Yellowhead to Yellowstone is a song about change, loss, what to keep and what to let go, and handling all that, told in the voice of a wolf who is relocated from western Canada to Montana. It is the title track of Ian Tyson’s most recent album and opens the door to a group of songs about personal confrontations with change, and reflections of the changing landscapes and ways of life in the Rocky Mountain west.
That’s a landscape and a way of day to day living Tyson knows well. “Music and horses, they’ve been my two loves all my life,” he said.
For the last three decades, Ian Tyson has lived on the eastern slope of the Canadian Rockies, in Alberta. It’s ranch country, mountain and prairie, and although it is changing, still a place where those who live there both wrest their livings out of the land and know they have to work with land and weather to survive. “It’s just a mosaic of western values and emblems, ” Tyson said.
He should know. He has been a force in re inventing the image of the west and rewriting the history of cowboy music. It began when he was invited to come to the Cowboy Poetry Gathering in Elko, Nevada, in the early 1980s. “Back then, that was really the beginning of a whole renaissance of the cowboy movement, from silversmithing to saddle making, to poetry, to music,” he said.
“When I went down there, those people just said hey, there’s this Canadian guy, he’s a cowboy, he sings good and we’re gonna go hear him. They didn’t know anything about Four Strong Winds, they didn’t know anything about Ian and Sylvia, they just knew this guy’s a cowboy and he sings good. Which was fantastic. And I slowly came to the realization that I could change this music.”
Tyson was the man to do that. In addition to being a working cowboy and knowing and loving the way life goes in the mountain west, he had, through the folk revival of the 1960s and early 1970s, been half of the duo Ian & Sylvia, one of the top acts of the era. The combination of Ian’s strong tenor and Sylvia’s edgy alto gave them a distinctive sound. They each had a fine ear for song, as well, creating arrangements of traditional music such as Jesus Met the Woman at the Well and V’La L’Bon Vent which foreshadowed both country rock and Americana. They recorded songs by then little known musicians Bob Dylan, Joni Mitchell, and Gordon Lightfoot. They each wrote songs, too: Ian’s Four Strong Winds and Sylvia’s You Were On My Mind are but two which remain enduring classics which have been recorded by artists around the world.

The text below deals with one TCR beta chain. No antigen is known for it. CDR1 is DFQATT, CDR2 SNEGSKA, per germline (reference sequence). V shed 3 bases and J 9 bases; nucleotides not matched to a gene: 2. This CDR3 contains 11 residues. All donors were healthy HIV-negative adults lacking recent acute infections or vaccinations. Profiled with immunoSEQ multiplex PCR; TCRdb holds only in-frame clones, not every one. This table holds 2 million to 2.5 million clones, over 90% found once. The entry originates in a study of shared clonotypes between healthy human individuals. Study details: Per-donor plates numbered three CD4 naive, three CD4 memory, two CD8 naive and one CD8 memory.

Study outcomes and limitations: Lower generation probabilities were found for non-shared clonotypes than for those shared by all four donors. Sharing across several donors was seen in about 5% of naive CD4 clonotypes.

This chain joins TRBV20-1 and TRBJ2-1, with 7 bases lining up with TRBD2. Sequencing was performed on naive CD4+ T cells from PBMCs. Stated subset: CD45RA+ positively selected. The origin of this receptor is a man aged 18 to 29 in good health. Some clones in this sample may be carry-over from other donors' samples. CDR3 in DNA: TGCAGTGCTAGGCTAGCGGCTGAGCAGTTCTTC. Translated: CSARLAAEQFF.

When the couple came to a parting of the ways in the 1970s, Ian had returned to western Canada, and while keeping his hand in music by gigging around the region, focused on raising horses. Then came Elko.
“Here I was in my forties, “ he said, “and I realized that I could take the old Saturday afternoon Western movie music and leave that behind, and make a new music. Forge a new music out of my writing — and I did. It changed my life, basically, and gave me a whole new career.”
Tyson’s songs include character pieces about people who have shaped the west, clearly drawn descriptions of what it’s like to ride the range, to be out in the weather, to make a life in an often unforgiving land, stories of the beauty of that land, and stories of working out the joys and sorrows of love, framed in that life and those western landscapes. The album titles give an idea of the direction of the songs within them: Cowboyography, Eighteen Inches of Rain, Old Corrals and Sagebrush.
Yellowhead to Yellowstone is a bit darker than some of those. “You write about what you have,” Tyson said. Loss and change, connection and disconnection, regret and pondering what’s next make their way through ten songs, which end on a note of hope, in a song called Love Never Comes at All. “That’s a declaration of continuance, you know,” he said. “Love will continue.”
Now in his mid seventies, Tyson is pondering what’s next in his own path. “There are a lot of things I’d like to do before I tip over,” he said. “More songs, more cowboy stuff? It might be something else, a novel, a biography, maybe some short stories.” Later in the day of this conversation, he planned to go down to the small stone building on his ranch where he often works on his music. “I’ll play for a few hours,” he said, “just to keep the chops choppin.’”